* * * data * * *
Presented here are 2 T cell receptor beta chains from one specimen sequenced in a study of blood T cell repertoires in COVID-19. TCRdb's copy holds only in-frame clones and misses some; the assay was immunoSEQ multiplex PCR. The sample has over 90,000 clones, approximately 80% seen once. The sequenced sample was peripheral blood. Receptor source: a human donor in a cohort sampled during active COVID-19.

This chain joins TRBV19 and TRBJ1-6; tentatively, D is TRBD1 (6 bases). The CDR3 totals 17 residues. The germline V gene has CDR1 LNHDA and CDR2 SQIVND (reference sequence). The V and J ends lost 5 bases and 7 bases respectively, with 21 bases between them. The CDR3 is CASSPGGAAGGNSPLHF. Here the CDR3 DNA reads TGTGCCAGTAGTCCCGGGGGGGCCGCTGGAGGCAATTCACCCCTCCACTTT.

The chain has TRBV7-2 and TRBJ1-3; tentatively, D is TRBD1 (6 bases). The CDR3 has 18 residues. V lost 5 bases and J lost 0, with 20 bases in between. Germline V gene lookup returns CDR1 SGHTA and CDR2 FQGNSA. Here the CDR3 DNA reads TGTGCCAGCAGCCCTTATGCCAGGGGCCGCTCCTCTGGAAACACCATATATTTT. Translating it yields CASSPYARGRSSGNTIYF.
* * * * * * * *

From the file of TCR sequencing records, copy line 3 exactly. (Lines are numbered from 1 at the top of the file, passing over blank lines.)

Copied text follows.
The chain has TRBV7-2 and TRBJ1-3; tentatively, D is TRBD1 (6 bases). The CDR3 has 18 residues. V lost 5 bases and J lost 0, with 20 bases in between. Germline V gene lookup returns CDR1 SGHTA and CDR2 FQGNSA. Here the CDR3 DNA reads TGTGCCAGCAGCCCTTATGCCAGGGGCCGCTCCTCTGGAAACACCATATATTTT. Translating it yields CASSPYARGRSSGNTIYF.